Who Trades Futures?

Private Traders

Futures are widely traded by private traders as a flexible, highly leveraged instrument. For private investors, trading futures presents a way unlike any other to invest in commodities, currencies, and a variety of other assets without the initial barriers to entry in a leveraged, cost-effective way. While traders have used futures for thousands of years as a tool for speculation, they remain highly relevant and extremely popular, with billions of dollars traded on futures exchanges across the globe.

Hedge Funds/Institutional Investors

In a similar vein to private investors, hedge funds and the large investment institutions (e.g. pension funds, insurance companies, banks) have trended more towards derivatives trading in recent years as they look to both diversify their portfolios and introduce high-yield (although also high risk) assets to their trading revenue. Enhanced disclosure of fund investing in recent years has shown an increasing level of investment in derivatives, and in particular futures, especially during times of global financial turmoil and widespread caution in the banking and financial sectors.

As funds look to rebuild broken balance sheets, futures are a key component to delivering strong revenue for fund managers and the clients that rely on the performance of their investments.


Aside from those engaged in speculation and investing purely for profit, futures are also traded largely as a practical instrument for helping to strengthen manufacturing businesses. Commodity prices, by virtue of supply and demand, are in a state of constant flux, and depending on the commodity there may be any number of unpredictable factors playing into its value at any given point. As a manufacturing business dependent on a core supply of these materials, it pays to be able to lock in a guaranteed price for your raw materials ahead of time to guard against potential price rises, and futures provide the ideal basis on which to do so.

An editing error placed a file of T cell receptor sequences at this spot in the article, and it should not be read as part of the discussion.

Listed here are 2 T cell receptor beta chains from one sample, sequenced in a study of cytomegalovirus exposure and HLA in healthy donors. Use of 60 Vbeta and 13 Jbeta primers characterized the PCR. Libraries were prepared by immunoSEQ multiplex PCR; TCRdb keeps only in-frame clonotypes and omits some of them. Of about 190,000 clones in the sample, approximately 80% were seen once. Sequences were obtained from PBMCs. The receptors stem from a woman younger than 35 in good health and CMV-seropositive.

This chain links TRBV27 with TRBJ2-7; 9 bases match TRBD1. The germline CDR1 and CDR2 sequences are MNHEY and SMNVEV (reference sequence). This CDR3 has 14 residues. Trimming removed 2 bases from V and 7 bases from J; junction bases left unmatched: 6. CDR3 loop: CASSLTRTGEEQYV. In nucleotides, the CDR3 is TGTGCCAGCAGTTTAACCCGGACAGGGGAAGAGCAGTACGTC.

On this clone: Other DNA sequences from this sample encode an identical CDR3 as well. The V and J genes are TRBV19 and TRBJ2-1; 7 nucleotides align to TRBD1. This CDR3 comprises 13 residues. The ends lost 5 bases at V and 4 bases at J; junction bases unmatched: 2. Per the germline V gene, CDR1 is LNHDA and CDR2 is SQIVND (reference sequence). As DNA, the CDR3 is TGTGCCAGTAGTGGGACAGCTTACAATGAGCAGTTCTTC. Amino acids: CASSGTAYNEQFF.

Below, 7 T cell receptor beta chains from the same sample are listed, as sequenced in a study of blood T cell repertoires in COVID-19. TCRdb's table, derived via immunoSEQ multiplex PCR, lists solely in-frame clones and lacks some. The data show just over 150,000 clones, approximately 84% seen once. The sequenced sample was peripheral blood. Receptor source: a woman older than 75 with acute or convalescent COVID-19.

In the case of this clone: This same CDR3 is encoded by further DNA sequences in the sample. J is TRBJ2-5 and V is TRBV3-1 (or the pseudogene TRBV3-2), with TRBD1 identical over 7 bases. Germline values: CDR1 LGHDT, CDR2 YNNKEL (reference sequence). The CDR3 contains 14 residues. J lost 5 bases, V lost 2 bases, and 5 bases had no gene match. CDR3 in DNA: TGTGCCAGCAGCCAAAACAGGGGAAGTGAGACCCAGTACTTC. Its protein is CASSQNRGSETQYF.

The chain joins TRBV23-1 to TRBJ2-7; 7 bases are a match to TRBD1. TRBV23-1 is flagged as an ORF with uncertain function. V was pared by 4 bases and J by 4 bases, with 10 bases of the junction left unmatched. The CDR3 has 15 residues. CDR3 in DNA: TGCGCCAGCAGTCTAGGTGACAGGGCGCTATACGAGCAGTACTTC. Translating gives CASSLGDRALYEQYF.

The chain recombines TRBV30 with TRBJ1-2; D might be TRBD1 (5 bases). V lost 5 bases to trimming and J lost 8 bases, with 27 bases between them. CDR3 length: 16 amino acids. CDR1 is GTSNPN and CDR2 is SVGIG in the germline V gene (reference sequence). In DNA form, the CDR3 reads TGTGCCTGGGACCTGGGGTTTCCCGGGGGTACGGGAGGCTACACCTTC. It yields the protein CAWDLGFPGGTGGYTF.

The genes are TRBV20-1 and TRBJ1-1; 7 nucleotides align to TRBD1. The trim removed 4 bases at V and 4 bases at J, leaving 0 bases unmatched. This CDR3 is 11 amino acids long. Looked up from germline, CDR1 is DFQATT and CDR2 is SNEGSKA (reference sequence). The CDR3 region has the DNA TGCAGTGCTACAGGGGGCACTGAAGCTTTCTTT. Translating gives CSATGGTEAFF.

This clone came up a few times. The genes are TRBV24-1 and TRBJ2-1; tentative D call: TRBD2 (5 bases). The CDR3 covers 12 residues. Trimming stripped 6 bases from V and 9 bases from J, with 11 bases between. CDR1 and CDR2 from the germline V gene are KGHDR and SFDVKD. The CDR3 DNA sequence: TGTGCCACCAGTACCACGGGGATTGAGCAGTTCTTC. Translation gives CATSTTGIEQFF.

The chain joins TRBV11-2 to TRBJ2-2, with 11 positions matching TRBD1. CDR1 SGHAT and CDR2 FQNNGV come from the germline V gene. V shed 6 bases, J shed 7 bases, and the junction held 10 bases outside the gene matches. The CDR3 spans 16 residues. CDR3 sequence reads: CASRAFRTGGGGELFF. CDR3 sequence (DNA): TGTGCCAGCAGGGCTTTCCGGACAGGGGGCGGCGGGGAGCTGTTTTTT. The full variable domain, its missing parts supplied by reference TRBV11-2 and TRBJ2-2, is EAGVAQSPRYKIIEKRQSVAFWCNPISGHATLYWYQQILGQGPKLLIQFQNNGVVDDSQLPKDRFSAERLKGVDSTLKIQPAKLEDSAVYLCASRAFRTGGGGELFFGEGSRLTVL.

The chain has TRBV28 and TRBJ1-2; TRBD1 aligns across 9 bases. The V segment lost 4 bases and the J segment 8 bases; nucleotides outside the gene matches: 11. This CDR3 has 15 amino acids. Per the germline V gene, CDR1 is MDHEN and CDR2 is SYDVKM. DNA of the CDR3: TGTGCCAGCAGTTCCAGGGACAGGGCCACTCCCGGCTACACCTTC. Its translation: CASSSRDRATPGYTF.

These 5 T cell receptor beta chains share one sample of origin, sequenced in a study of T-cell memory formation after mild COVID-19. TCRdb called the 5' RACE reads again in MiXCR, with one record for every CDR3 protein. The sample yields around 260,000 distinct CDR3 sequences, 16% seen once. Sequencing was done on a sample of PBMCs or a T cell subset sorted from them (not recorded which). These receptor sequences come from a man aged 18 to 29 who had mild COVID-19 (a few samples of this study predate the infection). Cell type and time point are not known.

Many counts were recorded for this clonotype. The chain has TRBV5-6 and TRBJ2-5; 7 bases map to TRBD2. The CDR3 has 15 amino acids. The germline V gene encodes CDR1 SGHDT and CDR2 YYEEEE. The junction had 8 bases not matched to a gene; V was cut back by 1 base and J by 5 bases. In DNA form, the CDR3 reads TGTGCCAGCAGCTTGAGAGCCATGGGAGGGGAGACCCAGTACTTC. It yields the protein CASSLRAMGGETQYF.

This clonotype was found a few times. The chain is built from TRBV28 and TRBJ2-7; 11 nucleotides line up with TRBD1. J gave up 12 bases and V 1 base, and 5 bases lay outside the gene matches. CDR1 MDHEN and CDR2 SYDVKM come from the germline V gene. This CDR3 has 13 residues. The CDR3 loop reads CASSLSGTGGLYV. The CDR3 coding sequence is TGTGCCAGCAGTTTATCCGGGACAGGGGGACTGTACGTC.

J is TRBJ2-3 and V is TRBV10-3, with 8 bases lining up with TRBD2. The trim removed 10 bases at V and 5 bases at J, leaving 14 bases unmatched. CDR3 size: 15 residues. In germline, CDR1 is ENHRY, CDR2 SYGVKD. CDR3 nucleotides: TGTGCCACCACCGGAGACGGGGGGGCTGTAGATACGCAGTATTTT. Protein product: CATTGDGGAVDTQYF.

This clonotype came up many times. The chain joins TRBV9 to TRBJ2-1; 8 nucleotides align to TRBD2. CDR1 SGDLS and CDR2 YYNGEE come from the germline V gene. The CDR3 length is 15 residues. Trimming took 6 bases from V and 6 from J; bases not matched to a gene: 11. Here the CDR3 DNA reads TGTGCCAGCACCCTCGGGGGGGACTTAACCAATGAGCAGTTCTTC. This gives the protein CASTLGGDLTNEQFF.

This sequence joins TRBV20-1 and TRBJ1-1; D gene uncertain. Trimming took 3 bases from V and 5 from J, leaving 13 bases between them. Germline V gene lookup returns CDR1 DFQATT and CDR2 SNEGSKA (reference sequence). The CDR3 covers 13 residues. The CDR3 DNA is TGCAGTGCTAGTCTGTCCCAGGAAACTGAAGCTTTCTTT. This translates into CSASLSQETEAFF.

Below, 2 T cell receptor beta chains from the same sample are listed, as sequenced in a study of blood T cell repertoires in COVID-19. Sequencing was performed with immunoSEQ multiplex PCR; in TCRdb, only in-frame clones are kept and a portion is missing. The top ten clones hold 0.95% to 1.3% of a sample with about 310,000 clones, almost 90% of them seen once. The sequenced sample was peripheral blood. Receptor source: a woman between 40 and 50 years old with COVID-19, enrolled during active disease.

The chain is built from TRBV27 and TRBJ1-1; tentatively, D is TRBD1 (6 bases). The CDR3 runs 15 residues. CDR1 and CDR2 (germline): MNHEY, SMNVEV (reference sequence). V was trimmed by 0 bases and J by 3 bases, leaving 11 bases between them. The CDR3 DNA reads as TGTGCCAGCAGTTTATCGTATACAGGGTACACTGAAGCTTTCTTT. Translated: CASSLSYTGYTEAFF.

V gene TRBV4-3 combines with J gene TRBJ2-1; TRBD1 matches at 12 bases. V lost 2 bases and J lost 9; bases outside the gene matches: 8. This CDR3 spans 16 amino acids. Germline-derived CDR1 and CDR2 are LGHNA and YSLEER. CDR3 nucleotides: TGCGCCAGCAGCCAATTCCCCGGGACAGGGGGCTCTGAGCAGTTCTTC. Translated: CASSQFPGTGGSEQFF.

Imagine the scenario of a car manufacturer. Manufacturing cars requires steel as a core component of manufacturing. Because cars are not considered a commodity, and not generic, they are less likely to flicker in price at the consumer end, thus rising raw materials costs in the short term hit the profits of the manufacturer. By taking a position in steel futures at today’s prices, manufacturers can lock in a fixed price for their steel for a fraction of the costs of buying in bulk today, ensuring that they are able to plan their cost centres ahead of time without impacting on cash flow. For this reason, futures are particularly popular amongst manufacturing businesses and other organisations dependent on commodity prices.

Primary Sector Suppliers

On the flip side, primary sector suppliers also engage in the trade of futures to help aid cash flow and reap the financial rewards now of delivering their goods later. To extend the above example, consider a steel mill looking to raise revenue in the short term for goods that will be delivered later in the year. The vehicle of the futures contract means not only is it possible to generate instant cash from future produce, but also can be sold on exchanges to the trading public at large, providing for a ready source of liquid investment from speculators, investment funds and manufacturers alike.

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